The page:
Having trouble with planning your TIFF’17 schedule? There are oodles of docs to choose from with goodies ranging between the incomparable Agnès Varda (Faces Places), a screening that includes a free intimate concert with Lady Gaga (Gaga: Five Foot Two), or a winner winner chicken dinner with Morgan Spurlock (Super Size Me 2: Holy Chicken). But don’t forget to add a little Canadian content while playing TIFFR Tetris. (We recommend thisunofficial app as the essential tool for TIFF planning.)
Now that we’ve waded through the line-up and had a chance to see some of the films, here’s a quick rundown on Canadian documentary culture at the festival. We’ll have reviews and interviews for Canadian and international docs at the festival, so stay tuned for when ourTIFF Docs Hub goes live next week!
The Carter Effect
Dir. Sean Carter | TIFF Docs (World Premiere)
Doc fans from the 6ix will wanna score some court side seats for this b-ball film about the Raptors’ all-around giant Vince Carter. This doc by Sean Menard (Fight Moms) profiles the legacy of the eight-time NBA All-Star and features interviews with Steve Nash, Director X, Mona Harlem, and Drake, who served as executive producer. Last year’s basketball doc Giants of Africa was a highlight on the Canadian front, so avoid the double dribble on Single Ticket Day, especially since Carter, Harlem, Director X and Wheels will all be in attendance.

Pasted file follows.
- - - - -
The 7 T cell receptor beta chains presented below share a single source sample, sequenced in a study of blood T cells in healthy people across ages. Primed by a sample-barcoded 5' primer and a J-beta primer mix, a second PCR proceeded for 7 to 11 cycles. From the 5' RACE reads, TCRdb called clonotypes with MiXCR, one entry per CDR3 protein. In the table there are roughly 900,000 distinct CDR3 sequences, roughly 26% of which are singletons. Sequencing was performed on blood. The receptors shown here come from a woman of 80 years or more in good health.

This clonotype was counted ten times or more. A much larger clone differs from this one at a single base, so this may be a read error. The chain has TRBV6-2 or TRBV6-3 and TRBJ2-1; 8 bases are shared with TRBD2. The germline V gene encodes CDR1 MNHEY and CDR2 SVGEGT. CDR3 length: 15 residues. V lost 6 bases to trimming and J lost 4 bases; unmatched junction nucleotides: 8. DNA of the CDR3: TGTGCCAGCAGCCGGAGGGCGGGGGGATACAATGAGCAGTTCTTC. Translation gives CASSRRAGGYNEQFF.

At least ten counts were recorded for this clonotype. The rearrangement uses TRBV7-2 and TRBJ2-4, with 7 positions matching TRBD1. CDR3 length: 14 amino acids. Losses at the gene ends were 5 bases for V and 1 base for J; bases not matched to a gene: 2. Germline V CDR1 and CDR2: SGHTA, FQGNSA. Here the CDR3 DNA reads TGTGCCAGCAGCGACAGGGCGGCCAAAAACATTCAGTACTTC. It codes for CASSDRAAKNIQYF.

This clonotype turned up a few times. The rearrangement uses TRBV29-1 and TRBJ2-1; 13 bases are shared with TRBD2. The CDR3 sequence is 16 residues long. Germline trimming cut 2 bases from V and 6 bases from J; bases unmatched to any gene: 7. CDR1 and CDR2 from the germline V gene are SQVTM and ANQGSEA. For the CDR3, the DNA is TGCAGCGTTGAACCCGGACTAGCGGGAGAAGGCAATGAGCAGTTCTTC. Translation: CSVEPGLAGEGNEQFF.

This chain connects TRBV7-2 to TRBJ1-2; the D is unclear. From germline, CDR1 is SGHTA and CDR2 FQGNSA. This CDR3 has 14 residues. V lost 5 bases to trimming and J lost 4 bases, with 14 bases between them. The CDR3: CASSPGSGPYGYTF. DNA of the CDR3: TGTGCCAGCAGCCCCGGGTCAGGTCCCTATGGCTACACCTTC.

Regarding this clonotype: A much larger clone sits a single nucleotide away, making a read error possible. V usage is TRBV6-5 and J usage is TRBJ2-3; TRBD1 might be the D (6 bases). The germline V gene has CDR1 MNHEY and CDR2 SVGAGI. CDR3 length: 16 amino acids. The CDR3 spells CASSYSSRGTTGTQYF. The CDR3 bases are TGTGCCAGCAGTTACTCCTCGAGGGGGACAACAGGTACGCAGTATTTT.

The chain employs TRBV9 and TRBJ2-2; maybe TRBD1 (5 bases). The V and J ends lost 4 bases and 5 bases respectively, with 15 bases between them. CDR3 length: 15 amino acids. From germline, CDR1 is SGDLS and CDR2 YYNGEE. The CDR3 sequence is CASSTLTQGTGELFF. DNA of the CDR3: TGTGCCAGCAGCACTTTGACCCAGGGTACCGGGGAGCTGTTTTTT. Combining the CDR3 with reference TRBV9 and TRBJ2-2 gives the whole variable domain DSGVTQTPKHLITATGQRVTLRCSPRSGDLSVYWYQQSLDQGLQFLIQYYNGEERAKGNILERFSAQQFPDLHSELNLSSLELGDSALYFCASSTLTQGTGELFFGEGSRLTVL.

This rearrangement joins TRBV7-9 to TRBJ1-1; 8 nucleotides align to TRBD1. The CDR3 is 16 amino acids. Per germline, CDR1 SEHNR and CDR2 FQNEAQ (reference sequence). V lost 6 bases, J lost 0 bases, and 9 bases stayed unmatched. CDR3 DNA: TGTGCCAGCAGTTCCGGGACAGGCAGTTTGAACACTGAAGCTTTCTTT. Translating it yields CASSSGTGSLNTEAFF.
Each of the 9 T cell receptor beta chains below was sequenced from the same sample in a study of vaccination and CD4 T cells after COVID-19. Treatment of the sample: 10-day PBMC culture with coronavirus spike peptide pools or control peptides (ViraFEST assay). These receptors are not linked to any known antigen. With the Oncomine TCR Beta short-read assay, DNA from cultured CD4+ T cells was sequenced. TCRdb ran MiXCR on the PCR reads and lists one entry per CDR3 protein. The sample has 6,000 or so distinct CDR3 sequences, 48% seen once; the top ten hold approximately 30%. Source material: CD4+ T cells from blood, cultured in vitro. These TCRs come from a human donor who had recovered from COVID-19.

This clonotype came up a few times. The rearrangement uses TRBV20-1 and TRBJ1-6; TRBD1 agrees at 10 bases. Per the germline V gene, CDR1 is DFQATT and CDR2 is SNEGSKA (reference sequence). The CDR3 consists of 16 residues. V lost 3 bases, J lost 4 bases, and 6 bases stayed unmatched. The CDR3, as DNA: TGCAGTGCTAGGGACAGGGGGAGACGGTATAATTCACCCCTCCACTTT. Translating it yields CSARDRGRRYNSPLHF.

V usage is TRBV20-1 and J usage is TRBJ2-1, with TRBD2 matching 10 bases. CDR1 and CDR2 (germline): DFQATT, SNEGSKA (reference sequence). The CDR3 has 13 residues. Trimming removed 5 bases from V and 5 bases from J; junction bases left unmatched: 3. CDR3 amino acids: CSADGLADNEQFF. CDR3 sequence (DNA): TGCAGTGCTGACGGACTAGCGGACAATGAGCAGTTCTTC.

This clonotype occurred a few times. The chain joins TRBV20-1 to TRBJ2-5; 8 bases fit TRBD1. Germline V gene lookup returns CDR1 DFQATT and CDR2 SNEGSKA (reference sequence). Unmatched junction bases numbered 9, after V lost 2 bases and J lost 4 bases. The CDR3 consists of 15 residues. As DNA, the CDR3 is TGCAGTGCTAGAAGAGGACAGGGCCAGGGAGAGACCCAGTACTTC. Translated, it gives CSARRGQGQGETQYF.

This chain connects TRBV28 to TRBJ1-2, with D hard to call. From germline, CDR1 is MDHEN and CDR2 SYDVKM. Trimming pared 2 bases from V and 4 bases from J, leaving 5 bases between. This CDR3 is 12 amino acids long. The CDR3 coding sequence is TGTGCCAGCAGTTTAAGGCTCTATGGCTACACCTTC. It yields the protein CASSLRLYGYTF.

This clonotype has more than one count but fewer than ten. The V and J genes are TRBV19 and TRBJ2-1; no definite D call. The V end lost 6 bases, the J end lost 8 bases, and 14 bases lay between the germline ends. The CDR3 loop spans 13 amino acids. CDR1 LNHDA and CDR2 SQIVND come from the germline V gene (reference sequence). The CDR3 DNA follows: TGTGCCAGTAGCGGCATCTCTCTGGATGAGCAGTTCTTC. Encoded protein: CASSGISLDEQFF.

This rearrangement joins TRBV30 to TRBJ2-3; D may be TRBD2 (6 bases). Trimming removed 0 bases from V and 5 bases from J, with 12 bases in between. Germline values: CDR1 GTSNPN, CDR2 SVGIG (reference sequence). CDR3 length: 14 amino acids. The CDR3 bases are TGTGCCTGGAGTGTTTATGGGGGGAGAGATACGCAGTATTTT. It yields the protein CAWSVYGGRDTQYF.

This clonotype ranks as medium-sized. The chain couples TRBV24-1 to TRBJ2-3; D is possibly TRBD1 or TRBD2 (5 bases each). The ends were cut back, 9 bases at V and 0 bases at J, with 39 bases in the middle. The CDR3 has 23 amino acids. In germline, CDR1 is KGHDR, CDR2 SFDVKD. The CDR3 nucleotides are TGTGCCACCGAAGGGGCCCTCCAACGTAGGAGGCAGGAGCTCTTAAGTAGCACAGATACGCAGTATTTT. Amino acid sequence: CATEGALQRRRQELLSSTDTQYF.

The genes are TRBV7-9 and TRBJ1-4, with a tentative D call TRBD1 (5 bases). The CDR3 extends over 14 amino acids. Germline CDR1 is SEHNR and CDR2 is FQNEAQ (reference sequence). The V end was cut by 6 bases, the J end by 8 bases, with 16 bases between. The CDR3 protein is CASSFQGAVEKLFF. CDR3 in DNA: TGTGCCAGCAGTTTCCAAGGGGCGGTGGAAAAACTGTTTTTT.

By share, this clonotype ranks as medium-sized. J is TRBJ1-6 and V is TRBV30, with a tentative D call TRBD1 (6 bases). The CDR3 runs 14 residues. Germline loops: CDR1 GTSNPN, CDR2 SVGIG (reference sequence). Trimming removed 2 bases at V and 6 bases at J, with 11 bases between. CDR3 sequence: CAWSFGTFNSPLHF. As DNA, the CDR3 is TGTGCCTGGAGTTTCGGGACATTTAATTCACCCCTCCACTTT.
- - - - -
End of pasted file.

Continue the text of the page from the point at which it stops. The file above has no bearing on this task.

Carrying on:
Long Time Running
Dir. Jennifer Baichwal, Nick de Pencier | Galas
Docs that get the red carpet treatment at Roy Thomson Hall are rare, so one has to appreciate what a major event this doc is from Jennifer Baichwal and Nick de Pencier (Watermark). The Tragically Hip’s farewell tour and final concert in 2016 will go down as a defining moment in Canadian culture as audiences and viewers around the nation tuned in to see frontman Gord Downie go out on his own terms following a diagnosis of terminal brain cancer. While Downie is understandably absent from the festival’s initial guest list, Hip members Rob Baker, Paul Langlois, Gord Sinclair, and Johnny Fay are all slated to attend in person, while the the frontman will certainly be there in spirit for one of TIFF’s most emotional nights. This Canadian film blogger and Hip fan’s already nabbed a bottle of Ahead by a Century chardonnay to toast the band and filmmakers in spirit. Santé!
There is a House Here
Dir. Alan Zweig | TIFF Docs